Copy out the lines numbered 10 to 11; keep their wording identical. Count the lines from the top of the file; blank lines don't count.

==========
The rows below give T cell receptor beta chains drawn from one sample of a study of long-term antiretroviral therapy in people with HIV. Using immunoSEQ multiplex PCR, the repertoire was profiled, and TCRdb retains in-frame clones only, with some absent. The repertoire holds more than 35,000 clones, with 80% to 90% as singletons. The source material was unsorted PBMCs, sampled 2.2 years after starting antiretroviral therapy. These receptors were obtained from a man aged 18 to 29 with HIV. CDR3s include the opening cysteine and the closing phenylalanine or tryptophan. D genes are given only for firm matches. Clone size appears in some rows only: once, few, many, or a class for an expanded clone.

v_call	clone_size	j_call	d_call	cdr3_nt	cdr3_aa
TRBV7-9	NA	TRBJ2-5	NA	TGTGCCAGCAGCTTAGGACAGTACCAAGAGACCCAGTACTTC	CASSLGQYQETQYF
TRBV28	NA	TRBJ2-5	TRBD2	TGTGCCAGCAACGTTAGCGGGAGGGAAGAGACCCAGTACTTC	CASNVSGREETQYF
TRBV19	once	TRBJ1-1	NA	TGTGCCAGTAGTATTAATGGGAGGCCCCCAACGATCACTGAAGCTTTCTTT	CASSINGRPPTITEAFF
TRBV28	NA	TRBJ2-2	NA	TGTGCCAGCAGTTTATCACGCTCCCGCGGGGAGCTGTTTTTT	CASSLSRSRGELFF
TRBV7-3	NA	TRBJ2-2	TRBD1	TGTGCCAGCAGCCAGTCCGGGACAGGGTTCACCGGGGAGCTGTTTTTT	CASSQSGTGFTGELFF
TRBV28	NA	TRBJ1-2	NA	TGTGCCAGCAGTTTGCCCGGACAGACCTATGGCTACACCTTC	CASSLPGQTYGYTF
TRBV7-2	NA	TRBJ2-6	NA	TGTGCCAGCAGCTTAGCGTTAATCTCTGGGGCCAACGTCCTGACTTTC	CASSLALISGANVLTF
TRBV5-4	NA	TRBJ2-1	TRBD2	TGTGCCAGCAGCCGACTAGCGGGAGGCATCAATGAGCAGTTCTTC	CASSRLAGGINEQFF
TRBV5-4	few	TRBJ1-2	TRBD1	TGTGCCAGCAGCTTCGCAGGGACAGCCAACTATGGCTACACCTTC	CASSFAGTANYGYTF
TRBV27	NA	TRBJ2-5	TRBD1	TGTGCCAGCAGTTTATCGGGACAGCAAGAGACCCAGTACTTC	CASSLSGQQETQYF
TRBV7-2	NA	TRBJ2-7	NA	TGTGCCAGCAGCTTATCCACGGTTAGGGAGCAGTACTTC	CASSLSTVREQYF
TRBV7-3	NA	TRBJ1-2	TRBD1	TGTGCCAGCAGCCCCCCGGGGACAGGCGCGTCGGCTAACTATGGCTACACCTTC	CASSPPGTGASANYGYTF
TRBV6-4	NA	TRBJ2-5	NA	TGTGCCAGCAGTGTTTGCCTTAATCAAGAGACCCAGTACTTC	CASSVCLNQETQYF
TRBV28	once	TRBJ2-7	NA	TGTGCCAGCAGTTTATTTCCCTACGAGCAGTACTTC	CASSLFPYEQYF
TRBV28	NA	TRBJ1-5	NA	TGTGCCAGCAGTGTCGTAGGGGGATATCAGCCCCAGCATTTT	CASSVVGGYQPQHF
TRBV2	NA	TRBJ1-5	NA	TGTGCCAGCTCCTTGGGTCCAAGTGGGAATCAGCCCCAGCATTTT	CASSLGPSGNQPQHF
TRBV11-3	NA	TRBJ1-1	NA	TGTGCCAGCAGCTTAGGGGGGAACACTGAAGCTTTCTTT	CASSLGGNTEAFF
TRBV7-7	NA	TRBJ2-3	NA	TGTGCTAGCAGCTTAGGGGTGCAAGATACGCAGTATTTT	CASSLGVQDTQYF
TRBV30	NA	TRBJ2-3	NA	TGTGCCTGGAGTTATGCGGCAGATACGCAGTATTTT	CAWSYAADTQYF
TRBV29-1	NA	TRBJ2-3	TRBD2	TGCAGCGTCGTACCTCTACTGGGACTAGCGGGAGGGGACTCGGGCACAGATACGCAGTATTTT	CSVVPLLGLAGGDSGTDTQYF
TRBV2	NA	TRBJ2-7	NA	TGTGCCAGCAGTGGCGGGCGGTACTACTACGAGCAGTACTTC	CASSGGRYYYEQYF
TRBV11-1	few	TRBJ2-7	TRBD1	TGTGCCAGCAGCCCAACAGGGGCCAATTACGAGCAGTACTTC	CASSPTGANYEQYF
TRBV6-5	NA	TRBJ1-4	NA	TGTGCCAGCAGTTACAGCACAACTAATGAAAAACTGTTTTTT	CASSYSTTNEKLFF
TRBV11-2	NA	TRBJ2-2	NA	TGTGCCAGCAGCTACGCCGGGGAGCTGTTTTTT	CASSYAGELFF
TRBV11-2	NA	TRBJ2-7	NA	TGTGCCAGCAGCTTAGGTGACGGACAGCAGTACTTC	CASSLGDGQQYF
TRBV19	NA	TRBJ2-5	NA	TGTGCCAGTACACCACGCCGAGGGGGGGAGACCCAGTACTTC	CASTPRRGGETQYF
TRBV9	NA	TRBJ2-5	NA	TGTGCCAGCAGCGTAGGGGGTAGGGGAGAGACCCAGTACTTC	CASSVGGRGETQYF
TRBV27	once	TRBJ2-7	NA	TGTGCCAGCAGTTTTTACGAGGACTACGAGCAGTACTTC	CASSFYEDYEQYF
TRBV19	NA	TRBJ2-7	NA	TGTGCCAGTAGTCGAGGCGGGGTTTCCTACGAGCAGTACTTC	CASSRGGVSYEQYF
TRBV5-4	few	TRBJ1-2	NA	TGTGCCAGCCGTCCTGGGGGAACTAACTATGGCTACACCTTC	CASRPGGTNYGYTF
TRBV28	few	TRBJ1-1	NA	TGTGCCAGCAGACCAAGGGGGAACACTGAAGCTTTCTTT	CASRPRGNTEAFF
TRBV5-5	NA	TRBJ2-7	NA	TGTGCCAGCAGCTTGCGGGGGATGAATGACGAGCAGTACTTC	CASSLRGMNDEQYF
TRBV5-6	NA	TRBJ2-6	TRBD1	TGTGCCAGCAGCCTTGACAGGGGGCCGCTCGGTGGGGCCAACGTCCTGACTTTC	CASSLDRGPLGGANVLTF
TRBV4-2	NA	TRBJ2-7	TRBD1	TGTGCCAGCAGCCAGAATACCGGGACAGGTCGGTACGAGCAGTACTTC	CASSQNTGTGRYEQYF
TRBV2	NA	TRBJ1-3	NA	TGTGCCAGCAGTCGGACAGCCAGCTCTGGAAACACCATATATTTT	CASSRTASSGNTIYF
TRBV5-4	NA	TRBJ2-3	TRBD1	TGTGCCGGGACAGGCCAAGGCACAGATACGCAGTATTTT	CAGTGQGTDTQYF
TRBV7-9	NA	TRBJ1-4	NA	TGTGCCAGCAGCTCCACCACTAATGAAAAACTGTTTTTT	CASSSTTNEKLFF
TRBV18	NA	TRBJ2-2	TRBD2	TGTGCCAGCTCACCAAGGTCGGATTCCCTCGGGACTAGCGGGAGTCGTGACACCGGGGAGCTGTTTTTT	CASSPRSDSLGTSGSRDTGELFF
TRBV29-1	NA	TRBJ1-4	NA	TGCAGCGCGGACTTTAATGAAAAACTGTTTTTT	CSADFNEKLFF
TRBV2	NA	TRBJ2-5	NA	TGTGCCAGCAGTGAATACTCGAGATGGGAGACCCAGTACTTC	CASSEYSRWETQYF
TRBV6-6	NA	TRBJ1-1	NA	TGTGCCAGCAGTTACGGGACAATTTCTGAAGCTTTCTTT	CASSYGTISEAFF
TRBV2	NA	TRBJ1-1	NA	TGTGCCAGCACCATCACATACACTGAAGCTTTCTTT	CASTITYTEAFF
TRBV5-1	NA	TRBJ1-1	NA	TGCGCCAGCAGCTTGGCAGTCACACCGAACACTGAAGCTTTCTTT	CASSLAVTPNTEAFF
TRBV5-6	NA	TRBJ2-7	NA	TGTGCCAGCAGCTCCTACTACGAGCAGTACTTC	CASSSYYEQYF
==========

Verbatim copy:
TRBV5-4	NA	TRBJ2-1	TRBD2	TGTGCCAGCAGCCGACTAGCGGGAGGCATCAATGAGCAGTTCTTC	CASSRLAGGINEQFF
TRBV5-4	few	TRBJ1-2	TRBD1	TGTGCCAGCAGCTTCGCAGGGACAGCCAACTATGGCTACACCTTC	CASSFAGTANYGYTF